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Power Sheet – June 13, 2016

June 13, 2016, 2:23 PM UTC

The mass shooting in Orlando, sure to be the top news story in America for days to come, will be a test and an opportunity for leaders and for aspiring leaders Donald Trump and Hillary Clinton. Exactly how will depend on how facts develop surrounding two factors: the gunman’s motivation, and how he got his two guns. Initial information suggests that the attacker, Omar Mateen, was motivated at least in part by Islamic radicalism, in which case the ensuing debate will center on terrorism, which is already the focus of Trump and other Republicans. Clinton and other Democrats are framing a gun-control debate with the potential extra element of anti-gay hatred, which Mateen’s family members believe motivated him. In addition, he reportedly worked in security and was fully licensed to own guns.

The test for Trump will be avoiding gaffes that would further enrage Muslims after his proposal to ban them temporarily from entering the country. Shortly after noon Sunday he tweeted “Appreciate the congrats for being right on radical Islamic terrorism,” though Matteen’s motivation was far from clear at the time of his tweet. As the presumed Republican nominee, he’ll now be expected to propose a comprehensive response to terrorism. What will it be?

If Mateen was motivated in part by anti-gay prejudice, Trump’s public statements may be revealing on an issue he has largely sidestepped so far. LGBT voters favor Clinton overwhelmingly, and Trump’s core supporters are culturally conservative. But Trump has also, surprisingly, attracted a small band of gay supporters. “Donald Trump is the most pro-gay Republican nominee ever,” Chris Barron, the former national political director of the gay Republican group Log Cabin Republicans, said last week. That assessment is based largely on Trump’s pre-campaign behavior – contributing to AIDS charities, attending Elton John’s wedding, and seeming to support same-sex marriage, though as a candidate he has opposed it. What will he say now?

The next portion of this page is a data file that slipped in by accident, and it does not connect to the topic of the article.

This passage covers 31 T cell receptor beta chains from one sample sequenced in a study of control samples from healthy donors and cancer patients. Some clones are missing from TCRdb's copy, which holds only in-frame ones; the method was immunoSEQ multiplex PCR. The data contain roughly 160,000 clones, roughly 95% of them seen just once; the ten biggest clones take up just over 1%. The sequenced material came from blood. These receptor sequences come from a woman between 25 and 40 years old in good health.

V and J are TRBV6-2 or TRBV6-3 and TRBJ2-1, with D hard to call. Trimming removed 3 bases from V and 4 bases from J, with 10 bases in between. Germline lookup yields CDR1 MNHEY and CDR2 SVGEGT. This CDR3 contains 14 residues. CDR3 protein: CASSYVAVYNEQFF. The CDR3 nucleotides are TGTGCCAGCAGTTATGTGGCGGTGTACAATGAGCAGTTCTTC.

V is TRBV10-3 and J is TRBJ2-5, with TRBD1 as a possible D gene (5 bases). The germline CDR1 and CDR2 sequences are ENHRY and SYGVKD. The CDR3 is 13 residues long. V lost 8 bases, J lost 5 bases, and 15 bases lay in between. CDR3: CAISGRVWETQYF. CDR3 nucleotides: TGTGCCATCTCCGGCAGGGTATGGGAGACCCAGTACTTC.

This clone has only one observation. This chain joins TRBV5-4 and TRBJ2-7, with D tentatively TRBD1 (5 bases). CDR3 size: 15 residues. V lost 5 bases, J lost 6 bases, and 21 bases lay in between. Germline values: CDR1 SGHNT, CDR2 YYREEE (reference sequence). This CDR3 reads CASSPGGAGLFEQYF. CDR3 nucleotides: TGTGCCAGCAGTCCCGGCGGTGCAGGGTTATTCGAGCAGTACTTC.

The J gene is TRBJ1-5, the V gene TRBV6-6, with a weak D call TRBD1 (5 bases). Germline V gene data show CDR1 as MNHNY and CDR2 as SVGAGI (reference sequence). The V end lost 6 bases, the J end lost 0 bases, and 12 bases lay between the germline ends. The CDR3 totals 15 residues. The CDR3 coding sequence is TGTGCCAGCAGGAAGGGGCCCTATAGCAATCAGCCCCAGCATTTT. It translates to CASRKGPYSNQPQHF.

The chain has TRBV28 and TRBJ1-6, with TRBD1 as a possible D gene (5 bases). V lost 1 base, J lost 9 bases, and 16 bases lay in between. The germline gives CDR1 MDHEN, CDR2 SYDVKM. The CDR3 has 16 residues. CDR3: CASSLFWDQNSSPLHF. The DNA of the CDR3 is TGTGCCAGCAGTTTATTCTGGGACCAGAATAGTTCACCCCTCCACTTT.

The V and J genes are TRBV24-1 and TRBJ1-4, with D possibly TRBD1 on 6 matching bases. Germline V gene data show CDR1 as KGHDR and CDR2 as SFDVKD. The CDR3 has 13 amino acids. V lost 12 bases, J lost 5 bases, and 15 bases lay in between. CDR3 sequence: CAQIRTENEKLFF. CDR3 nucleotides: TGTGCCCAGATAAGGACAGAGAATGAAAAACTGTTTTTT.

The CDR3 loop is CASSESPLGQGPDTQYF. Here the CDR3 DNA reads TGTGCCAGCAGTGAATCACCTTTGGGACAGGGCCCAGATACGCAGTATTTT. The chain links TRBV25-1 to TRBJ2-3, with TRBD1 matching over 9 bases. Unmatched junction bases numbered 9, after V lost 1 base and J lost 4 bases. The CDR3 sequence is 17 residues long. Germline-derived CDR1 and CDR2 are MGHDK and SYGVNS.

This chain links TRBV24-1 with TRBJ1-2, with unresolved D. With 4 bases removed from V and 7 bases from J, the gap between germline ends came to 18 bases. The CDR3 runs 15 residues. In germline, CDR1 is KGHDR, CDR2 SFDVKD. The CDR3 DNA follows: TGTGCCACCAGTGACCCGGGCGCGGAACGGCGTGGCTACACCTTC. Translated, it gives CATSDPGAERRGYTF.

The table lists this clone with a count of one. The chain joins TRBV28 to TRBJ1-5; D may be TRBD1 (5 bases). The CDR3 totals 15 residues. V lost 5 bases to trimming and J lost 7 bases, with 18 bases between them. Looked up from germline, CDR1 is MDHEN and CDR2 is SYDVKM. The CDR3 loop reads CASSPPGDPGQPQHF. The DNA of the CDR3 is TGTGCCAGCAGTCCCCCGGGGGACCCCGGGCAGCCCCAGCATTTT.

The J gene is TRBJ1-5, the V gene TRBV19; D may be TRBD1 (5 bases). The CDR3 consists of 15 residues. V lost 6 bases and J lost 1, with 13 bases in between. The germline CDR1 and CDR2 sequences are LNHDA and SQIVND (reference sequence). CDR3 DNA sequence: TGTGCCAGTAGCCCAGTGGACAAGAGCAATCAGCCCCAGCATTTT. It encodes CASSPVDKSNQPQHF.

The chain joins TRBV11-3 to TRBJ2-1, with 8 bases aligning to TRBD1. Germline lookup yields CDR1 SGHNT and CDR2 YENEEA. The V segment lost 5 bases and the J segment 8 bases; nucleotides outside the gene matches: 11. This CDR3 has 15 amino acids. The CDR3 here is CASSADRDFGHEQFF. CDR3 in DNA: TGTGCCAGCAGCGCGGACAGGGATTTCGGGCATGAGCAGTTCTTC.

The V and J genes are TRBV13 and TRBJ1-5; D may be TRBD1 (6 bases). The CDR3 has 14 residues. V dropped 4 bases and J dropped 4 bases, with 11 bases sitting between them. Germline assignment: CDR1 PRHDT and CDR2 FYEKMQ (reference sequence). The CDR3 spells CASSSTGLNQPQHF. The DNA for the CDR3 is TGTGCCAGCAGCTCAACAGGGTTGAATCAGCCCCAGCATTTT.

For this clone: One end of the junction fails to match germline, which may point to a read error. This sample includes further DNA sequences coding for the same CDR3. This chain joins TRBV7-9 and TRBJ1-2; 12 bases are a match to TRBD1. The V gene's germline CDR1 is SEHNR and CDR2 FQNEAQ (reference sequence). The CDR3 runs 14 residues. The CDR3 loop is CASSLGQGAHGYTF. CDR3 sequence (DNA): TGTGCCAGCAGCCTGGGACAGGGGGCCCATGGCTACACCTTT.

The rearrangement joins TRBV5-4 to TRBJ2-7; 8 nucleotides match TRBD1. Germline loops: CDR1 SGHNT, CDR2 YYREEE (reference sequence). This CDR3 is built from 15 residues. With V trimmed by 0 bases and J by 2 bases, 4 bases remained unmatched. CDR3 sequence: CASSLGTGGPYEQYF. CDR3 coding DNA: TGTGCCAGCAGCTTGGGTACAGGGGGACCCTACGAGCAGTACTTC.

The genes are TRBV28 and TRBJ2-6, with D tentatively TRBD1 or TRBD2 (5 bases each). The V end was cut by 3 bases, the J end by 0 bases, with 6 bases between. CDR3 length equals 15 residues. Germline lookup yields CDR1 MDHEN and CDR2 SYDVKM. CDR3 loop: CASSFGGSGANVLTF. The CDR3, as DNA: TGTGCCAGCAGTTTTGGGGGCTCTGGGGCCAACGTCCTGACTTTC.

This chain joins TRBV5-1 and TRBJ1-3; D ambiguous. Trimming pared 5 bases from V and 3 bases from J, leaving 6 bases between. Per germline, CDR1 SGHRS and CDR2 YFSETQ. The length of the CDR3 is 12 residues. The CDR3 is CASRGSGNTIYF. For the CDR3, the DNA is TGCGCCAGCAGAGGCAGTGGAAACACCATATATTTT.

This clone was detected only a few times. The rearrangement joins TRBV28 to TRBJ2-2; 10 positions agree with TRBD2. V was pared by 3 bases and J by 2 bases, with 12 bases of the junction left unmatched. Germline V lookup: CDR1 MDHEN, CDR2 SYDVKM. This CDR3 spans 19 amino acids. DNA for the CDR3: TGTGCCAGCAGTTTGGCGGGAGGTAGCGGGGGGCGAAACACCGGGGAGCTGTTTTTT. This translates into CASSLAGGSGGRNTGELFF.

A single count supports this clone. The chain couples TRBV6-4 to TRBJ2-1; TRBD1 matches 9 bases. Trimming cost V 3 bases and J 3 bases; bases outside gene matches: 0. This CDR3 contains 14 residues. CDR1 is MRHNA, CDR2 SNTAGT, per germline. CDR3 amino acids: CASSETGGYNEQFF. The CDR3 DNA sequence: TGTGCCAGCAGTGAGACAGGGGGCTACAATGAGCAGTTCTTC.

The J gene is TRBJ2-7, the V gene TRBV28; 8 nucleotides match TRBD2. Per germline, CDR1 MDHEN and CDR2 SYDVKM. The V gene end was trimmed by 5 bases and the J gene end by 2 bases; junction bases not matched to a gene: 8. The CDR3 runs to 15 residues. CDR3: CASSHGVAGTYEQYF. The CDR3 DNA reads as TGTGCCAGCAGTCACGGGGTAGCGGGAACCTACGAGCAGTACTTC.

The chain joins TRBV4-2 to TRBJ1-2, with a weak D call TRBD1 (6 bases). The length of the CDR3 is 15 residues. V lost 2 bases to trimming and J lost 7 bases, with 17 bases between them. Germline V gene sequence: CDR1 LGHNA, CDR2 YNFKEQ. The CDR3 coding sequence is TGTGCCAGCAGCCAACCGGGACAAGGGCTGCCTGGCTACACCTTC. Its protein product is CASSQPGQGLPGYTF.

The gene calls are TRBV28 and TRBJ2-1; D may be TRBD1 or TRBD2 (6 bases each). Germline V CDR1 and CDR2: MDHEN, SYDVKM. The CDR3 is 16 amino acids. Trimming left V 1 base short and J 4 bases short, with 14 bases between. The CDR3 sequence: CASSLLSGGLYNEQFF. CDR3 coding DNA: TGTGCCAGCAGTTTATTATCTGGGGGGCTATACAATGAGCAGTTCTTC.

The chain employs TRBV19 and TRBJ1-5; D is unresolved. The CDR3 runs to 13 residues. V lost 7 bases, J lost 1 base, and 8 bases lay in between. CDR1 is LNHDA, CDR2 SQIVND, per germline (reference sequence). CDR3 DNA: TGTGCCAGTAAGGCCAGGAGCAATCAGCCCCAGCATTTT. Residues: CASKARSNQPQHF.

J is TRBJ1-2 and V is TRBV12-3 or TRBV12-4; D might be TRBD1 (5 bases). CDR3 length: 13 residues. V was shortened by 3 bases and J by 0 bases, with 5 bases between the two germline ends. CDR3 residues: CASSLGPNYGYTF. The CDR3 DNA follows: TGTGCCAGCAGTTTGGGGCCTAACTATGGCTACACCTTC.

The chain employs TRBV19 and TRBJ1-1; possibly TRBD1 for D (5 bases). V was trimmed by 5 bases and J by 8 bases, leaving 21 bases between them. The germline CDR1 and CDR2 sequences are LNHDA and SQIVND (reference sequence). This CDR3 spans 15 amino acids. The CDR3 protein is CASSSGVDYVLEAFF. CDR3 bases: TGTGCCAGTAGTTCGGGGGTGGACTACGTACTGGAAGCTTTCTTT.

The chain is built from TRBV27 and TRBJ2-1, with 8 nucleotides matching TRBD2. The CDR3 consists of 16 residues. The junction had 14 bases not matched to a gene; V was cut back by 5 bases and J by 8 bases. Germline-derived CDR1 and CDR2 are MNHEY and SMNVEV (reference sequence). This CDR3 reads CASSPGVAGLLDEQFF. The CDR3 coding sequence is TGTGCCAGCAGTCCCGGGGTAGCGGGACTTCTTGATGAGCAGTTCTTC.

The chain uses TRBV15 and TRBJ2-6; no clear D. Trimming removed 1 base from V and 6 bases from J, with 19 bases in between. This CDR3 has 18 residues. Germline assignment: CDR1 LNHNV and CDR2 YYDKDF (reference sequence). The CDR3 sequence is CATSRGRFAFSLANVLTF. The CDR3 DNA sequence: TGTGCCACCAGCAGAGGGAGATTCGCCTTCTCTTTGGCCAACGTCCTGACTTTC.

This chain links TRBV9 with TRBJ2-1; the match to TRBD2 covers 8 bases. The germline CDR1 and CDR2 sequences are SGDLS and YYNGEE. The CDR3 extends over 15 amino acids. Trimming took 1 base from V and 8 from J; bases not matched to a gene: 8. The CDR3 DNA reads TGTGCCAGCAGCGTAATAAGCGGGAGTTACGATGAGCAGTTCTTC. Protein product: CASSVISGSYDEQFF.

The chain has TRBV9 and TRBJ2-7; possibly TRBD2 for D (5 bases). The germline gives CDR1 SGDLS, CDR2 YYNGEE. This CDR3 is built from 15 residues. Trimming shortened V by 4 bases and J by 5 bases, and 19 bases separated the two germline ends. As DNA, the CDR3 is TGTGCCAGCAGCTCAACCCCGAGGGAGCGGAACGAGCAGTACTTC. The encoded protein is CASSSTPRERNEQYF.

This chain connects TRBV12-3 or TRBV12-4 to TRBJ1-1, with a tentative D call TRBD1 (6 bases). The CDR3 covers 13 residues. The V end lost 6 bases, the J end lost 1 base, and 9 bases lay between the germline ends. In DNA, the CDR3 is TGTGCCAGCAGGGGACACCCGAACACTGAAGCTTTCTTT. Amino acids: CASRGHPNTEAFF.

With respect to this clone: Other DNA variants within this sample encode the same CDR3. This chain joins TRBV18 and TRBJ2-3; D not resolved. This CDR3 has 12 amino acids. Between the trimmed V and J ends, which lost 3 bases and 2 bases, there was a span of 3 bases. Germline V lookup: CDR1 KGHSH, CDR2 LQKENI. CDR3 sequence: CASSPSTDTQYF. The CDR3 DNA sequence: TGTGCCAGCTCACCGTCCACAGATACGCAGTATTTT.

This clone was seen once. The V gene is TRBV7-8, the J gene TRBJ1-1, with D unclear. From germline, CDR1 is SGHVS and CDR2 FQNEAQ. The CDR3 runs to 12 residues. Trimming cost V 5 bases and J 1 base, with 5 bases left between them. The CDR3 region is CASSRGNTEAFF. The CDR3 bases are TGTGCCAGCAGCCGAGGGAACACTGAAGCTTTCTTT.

The test and opportunity for Clinton and for all political leaders is to move these debates forward. Terrorism, gun control, anti-gay bias – these are long-established issues. Republicans and Democrats have dug their trenches, and in trench warfare there’s little movement. The Orlando incident, the worst mass shooting in U.S. history, offers a chance for any leader to say something new and unexpected. That’s risky, of course. We’ll see if anyone is willing to take the risk.

One other angle. I’ve been suggesting for weeks that this year’s Libertarian Party ticket could be a surprise game-changer. Though the party has never won even 1% of the vote in a presidential election, it was attracting 10% support in polling a month ago, then 11% after it nominated former New Mexico Governor Gary Johnson and former Massachusetts Governor William Weld as its ticket, then 12% last week. While Johnson is far from a pure libertarian and Weld isn’t really a libertarian at all, party doctrine has long advocated total abolition of gun control. Johnson and Weld will have to answer very tough questions this week.